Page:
Athiya Shetty for HELLO! India© HELLO! India

Athiya Shetty On Owning Her Mistakes And Being Authentic

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Nayare Ali

As you enter the narrow bylanes of Kala Ghoda, a South Mumbai neighbourhood replete with high-end designer stores, the minimalist signboard with ‘Anamika Khanna’ across it is hard to miss. Inside, quietly seated amid the customary chaos of a photo shoot, is the stately figure of Athiya Shetty, her poise evident. A popular muse among designers, she breezes through multiple costume changes for HELLO!, dressed in the vibrant creations of AK-OK, a new line helmed by Anamika and her twins, Viraj and Vishesh.

Athiya is completely at ease as she puts on a show for the lensman. So much so that one wonders why she isn’t in international campaigns or on the runway more often.

“I got asked about it while pursuing my film course at New York Film Academy,” she shares. “I was a 17-year-old from Mumbai and received multiple offers, but I knew even back then that it wouldn’t have brought me complete joy. Although, I must confess: I love working in front of the camera, be it to act or for fashion shoots.”

Athiya nails playing muse like a pro: her eyes courting the camera, her lips flashing a hint of a smile, her body in sync with her countenance. As she completely owns her looks, one can sense her appreciation for the outfits she sports.

“I’ve always loved Anamika Khanna as a designer. She’s an amazing person, and that translates into her creations. I love her latest collection not just in terms of design but even for its silhouettes. She makes every Indian woman look so good. Her outfits fit me like a glove, and I look so powerful in them.”

And it’s not just the muse; the designer, too, is just as besotted by her. Says Anamika: “I love Athiya’s energy. She exudes a relaxed vibe, which is in sync with AK-OK’s latest collection. She’s beautiful and confident and has the ability to own a look, which is what AK-OK stands for.”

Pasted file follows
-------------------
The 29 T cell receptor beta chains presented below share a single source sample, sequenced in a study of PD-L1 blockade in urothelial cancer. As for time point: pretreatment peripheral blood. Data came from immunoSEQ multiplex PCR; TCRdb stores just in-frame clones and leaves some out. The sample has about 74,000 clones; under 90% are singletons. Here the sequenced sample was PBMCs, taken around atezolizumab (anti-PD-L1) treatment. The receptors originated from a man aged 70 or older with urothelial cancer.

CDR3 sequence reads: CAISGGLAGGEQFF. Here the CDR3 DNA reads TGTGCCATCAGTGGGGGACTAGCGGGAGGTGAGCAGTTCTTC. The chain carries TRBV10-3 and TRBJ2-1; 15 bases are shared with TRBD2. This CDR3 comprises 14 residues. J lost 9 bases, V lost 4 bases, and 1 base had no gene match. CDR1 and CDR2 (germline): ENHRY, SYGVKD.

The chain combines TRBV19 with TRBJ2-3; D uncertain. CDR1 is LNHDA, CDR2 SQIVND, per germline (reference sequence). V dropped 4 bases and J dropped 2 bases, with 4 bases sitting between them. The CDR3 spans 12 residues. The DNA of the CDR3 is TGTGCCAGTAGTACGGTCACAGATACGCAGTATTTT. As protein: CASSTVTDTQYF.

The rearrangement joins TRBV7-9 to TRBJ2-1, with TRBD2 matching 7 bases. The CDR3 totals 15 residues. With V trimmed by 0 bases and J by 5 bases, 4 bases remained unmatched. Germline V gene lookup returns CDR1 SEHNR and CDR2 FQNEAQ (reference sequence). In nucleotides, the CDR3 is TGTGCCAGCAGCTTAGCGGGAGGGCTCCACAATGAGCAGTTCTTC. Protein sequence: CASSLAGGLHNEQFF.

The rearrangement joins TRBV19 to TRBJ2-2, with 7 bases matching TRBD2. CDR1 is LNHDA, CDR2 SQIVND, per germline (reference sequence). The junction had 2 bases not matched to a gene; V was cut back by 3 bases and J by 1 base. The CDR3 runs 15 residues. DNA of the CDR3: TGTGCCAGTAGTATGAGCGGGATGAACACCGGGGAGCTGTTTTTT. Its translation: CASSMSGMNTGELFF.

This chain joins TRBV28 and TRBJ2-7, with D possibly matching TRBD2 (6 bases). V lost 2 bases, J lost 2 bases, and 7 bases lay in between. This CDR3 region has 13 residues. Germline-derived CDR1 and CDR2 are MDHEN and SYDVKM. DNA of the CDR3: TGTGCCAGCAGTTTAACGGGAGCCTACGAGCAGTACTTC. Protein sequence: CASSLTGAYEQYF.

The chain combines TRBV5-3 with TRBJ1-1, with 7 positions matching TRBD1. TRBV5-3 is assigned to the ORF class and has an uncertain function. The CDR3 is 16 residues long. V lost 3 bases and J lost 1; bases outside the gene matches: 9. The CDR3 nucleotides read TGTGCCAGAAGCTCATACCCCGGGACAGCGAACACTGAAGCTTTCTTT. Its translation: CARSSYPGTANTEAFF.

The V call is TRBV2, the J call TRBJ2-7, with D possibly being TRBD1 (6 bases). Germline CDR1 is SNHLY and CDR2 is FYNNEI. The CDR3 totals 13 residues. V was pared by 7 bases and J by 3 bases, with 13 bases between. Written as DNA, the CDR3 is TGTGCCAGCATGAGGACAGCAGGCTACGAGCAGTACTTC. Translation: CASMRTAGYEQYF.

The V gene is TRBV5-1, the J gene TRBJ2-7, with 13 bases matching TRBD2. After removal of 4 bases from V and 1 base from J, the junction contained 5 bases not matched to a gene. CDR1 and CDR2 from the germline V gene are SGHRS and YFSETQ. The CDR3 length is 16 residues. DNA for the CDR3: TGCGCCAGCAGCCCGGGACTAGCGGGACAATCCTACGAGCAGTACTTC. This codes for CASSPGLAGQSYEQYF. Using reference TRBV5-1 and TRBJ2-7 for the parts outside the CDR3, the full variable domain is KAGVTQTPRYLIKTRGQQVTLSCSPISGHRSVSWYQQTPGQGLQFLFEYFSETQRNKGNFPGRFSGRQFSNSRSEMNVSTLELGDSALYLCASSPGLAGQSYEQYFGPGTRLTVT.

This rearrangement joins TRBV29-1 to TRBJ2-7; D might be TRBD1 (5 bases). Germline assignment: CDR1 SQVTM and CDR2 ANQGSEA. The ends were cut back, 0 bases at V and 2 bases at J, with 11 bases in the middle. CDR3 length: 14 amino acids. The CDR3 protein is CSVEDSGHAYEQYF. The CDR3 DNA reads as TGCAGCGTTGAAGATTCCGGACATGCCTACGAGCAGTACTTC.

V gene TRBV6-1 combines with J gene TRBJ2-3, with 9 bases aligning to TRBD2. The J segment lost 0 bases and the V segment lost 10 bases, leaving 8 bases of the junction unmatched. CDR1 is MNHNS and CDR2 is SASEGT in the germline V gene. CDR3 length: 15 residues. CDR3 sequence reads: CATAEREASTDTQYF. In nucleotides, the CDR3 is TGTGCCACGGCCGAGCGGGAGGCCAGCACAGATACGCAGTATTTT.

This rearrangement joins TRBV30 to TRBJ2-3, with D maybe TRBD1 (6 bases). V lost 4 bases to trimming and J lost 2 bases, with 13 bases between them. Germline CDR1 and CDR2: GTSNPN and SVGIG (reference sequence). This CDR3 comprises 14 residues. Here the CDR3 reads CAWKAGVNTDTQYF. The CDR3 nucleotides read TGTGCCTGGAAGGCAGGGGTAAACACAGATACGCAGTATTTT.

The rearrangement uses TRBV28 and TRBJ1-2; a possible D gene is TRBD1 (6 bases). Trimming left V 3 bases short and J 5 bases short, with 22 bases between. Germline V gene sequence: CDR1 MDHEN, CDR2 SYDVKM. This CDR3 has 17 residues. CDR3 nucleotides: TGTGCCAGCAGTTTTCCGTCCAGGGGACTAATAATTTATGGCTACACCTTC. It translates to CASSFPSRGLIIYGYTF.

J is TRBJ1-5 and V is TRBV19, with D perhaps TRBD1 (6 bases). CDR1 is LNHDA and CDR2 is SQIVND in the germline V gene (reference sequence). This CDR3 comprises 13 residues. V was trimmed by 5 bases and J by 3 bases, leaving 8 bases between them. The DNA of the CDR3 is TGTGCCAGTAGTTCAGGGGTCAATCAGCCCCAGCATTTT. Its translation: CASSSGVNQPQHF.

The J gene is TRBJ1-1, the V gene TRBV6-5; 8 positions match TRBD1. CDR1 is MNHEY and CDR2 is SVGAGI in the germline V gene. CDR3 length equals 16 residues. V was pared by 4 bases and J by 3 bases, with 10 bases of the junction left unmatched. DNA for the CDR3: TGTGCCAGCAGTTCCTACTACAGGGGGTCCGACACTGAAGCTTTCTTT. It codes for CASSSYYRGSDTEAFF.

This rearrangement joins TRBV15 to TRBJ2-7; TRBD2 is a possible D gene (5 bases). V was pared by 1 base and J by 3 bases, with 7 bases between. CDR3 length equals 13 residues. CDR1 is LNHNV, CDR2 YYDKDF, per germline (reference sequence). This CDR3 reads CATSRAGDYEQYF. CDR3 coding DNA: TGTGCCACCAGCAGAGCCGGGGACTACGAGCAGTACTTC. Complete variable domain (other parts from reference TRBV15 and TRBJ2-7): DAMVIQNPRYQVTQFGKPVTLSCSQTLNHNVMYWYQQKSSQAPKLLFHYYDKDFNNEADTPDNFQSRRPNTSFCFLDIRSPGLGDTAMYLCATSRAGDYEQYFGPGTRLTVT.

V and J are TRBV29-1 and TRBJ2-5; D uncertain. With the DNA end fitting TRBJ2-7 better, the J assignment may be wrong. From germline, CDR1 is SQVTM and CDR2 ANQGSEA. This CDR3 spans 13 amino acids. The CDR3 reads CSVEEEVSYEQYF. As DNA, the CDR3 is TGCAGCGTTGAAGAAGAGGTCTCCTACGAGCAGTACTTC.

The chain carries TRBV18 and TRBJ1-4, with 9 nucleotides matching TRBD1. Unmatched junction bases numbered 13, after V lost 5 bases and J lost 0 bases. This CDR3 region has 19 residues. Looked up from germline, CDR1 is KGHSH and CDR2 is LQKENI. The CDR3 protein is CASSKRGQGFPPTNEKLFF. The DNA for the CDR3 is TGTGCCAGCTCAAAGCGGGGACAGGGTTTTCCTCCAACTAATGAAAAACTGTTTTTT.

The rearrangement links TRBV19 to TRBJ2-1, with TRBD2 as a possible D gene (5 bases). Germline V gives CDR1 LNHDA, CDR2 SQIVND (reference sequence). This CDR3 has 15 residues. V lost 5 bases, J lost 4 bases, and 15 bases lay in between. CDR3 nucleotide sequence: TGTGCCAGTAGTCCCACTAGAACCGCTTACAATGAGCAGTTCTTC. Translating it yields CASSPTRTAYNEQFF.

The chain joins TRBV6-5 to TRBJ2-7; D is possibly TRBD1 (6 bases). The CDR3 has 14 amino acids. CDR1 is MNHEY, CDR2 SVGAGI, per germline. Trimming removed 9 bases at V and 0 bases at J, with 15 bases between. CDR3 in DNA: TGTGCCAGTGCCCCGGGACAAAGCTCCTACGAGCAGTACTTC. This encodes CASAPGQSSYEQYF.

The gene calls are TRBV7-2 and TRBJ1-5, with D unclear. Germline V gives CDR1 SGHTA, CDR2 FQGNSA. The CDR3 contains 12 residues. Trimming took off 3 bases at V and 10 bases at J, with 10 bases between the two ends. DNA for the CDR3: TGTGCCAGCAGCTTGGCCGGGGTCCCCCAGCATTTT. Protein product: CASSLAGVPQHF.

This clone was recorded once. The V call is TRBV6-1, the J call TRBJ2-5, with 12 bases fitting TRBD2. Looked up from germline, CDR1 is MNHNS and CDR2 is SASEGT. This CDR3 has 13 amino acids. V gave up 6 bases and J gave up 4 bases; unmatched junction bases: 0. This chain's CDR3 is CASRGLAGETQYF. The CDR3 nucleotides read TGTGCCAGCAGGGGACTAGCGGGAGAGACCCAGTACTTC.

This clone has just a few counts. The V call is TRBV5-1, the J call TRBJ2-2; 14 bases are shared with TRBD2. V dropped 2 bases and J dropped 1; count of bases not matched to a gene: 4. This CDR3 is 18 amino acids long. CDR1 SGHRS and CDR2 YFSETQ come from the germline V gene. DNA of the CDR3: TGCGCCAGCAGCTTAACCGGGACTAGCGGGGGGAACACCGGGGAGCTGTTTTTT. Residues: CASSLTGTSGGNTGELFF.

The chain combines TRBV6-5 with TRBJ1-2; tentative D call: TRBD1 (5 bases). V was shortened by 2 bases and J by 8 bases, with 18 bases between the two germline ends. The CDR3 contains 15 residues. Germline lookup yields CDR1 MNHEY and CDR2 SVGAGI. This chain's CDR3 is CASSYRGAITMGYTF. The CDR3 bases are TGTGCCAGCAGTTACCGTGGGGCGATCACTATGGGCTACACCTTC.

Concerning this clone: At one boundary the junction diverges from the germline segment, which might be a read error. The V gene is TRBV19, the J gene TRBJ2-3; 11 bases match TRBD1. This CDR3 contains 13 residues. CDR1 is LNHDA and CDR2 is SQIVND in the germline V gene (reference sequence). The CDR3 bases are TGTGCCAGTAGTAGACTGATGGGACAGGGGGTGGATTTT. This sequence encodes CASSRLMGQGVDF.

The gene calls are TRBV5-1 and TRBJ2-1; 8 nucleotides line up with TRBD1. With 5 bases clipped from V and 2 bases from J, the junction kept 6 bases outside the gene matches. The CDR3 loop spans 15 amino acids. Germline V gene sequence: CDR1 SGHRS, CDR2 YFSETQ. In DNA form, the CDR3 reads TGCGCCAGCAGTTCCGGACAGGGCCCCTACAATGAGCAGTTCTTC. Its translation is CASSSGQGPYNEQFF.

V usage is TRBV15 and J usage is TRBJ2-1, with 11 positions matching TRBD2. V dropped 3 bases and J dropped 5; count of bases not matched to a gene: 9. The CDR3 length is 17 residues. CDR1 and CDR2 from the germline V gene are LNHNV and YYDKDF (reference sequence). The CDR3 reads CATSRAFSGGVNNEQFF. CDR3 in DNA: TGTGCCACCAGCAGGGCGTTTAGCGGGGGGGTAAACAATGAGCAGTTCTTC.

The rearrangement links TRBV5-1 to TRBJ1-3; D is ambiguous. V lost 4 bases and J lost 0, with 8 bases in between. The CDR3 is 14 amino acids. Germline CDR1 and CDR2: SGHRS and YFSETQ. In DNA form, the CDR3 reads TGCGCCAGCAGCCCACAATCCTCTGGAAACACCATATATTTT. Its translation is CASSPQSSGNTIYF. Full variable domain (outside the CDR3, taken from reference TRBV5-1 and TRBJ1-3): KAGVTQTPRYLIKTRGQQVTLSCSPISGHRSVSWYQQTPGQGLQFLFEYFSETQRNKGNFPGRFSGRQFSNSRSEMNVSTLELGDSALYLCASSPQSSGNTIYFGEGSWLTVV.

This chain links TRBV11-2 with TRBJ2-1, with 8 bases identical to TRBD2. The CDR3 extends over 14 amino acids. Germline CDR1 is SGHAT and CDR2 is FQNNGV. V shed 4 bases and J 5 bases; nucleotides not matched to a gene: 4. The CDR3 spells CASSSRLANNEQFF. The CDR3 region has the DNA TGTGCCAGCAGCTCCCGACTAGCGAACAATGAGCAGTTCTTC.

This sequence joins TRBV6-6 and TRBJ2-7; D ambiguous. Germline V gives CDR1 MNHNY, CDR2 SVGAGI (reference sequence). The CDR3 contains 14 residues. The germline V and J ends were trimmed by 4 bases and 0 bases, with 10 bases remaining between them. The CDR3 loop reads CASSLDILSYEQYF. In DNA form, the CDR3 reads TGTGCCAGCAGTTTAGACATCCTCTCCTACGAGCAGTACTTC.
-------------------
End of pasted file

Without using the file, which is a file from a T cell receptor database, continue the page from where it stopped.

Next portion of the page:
The face of numerous brands and a fashion icon, Athiya says she looks up to her nani and mum as her idols.

“As cliché as it may sound, I emulate their style. My mum has been designing clothes for the past 30 years, and she always looked up to her mother. I love their simplicity and how they make any outfit look so artistic and well put together,” she gushes.

For this young star, fitness is a way of life. She may be genetically blessed with a slim frame, but she doesn’t take it for granted.

“Fitness has nothing to do with your weight or how slim you are. It’s a significant part of my regime. It’s a lifestyle I adopted from my father, watching him work out religiously. Even my grandparents are truly fitness conscious.”

“I’m also an outdoor person and enjoy being amidst nature,” adds Athiya, who heads to her farmhouse in Khandala when time permits, to spend the day simply watching television or hanging out with her dogs.

Being in close commune with nature has a soothing effect on most. Perhaps why this budding actor has a serene vibe about her. She puts our speculation to rest, confessing to having adopted a Zen-like state of mind over the years.

“Internally, I wouldn’t say I’m as relaxed as I look. But over the years, I’ve become a lot calmer, which was a progression of maturity. As you grow older, you get more comfortable with yourself. In the past two years, I spent more time with myself, which made me more self-aware. This sense of tranquillity now reflects even in my work.”

There’s a mellowness in this 30-year-old lady that’s uncommon in one so young. Athiya likes to go with the flow, and by her own admission, isn’t overly ambitious or a believer in chasing fame.

“I enjoy whatever comes my way,” says Athiya, who has five films to her name since her 2015 debut with Hero.

The movies that followed — Mubarakan and Motichoor Chaknachoor — may not have propelled her career to great heights, but Athiya is at peace with her progress. She also confesses to being exceptionally choosy, a trait she developed as a child.

“As a kid, I was very particular about giving everything my 150 percent; otherwise, I didn’t think there was a point to doing anything,” she shrugs. “And it’s not just about the big things. I apply the same approach to even the most basic aspects of my life.”